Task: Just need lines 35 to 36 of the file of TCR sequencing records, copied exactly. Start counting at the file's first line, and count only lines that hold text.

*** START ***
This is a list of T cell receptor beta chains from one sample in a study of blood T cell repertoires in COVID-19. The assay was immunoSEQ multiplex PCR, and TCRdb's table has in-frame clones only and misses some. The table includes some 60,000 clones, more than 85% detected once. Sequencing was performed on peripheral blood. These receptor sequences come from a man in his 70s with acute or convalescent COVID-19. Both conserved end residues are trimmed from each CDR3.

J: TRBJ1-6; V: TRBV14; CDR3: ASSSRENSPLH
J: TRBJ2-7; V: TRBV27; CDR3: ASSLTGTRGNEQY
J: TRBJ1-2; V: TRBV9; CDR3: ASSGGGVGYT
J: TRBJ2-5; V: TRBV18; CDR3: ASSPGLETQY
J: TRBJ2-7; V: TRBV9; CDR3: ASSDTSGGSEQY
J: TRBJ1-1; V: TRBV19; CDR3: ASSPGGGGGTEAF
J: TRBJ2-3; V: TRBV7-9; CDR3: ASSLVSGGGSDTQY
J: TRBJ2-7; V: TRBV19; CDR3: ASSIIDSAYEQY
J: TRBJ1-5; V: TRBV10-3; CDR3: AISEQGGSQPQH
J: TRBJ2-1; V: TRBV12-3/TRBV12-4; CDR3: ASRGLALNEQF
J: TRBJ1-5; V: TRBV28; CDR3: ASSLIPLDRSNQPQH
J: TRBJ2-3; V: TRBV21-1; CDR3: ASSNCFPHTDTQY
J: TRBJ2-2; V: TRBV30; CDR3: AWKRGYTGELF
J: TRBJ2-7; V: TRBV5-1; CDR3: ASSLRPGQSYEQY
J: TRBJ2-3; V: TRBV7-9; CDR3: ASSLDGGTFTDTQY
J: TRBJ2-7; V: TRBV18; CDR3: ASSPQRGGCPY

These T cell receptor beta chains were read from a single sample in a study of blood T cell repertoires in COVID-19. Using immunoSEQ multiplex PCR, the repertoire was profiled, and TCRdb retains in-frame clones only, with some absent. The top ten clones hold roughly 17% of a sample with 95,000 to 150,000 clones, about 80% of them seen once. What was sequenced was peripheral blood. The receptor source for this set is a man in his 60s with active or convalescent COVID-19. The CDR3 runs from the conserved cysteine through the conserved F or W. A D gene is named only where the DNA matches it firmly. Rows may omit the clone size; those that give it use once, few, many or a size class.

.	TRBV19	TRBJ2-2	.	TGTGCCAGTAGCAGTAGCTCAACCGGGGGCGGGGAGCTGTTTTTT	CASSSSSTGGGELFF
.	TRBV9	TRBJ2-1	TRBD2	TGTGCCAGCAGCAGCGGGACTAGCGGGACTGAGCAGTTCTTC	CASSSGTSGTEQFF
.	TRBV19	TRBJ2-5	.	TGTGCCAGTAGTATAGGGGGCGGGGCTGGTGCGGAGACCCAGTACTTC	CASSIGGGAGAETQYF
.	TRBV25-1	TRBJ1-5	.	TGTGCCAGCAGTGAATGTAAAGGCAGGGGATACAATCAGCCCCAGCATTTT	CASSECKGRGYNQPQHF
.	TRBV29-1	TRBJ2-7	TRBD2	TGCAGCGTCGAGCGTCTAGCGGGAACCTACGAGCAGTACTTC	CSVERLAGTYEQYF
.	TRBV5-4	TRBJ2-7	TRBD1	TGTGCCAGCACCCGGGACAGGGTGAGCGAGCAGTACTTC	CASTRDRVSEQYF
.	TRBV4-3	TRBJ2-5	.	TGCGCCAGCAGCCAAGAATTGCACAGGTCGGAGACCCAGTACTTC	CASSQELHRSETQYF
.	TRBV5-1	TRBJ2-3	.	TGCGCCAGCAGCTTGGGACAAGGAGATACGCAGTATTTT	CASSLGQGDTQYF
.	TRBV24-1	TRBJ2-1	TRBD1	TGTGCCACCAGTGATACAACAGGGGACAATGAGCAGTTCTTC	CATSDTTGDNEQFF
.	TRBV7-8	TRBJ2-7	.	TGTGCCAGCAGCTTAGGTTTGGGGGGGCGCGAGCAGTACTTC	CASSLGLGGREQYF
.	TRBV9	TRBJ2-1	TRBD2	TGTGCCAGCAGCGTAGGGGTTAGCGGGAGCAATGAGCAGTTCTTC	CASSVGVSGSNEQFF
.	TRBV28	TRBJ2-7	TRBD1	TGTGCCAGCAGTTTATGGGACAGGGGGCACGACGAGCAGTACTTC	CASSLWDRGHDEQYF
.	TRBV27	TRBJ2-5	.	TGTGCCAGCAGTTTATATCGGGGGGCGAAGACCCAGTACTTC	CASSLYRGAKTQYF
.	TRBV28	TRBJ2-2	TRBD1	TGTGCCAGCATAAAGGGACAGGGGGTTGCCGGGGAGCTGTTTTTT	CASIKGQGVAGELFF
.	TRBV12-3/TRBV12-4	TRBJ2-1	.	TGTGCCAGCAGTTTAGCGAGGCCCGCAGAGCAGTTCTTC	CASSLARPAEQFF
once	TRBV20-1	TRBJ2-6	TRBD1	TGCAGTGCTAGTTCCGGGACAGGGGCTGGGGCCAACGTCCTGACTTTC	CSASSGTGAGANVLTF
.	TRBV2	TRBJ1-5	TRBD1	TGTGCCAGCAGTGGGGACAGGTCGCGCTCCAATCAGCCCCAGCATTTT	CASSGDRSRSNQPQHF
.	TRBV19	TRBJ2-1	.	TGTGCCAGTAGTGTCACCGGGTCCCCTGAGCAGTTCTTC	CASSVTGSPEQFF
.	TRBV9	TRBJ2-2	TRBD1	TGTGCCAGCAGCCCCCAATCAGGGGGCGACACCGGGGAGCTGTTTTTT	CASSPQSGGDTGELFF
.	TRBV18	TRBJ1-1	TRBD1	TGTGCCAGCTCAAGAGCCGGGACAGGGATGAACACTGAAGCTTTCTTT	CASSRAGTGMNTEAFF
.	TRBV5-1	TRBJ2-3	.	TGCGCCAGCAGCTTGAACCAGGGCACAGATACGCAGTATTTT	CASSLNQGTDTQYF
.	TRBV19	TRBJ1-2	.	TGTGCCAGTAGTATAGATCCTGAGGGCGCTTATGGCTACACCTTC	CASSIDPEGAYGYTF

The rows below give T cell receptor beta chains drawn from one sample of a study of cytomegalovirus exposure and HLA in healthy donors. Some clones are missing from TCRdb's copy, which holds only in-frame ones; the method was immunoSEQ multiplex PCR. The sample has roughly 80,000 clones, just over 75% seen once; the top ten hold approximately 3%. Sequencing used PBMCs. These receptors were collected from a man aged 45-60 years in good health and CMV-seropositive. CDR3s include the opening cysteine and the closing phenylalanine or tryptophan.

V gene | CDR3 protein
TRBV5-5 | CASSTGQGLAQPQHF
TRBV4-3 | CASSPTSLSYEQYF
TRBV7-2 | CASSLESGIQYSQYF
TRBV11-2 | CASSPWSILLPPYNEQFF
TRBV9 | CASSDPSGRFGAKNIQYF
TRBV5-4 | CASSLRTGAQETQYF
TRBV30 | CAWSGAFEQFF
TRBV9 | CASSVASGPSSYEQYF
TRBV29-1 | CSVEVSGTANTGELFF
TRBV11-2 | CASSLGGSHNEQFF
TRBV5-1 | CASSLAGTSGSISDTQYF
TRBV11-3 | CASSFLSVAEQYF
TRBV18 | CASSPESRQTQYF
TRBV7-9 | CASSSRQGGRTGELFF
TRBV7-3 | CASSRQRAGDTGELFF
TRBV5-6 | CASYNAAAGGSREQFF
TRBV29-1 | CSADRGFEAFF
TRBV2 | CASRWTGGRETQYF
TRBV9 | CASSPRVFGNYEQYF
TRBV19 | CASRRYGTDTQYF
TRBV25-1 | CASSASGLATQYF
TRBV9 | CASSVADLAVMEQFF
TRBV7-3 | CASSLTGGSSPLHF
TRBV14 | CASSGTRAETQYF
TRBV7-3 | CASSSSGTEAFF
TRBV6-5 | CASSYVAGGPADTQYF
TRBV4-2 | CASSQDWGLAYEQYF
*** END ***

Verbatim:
.	TRBV2	TRBJ1-5	TRBD1	TGTGCCAGCAGTGGGGACAGGTCGCGCTCCAATCAGCCCCAGCATTTT	CASSGDRSRSNQPQHF
.	TRBV19	TRBJ2-1	.	TGTGCCAGTAGTGTCACCGGGTCCCCTGAGCAGTTCTTC	CASSVTGSPEQFF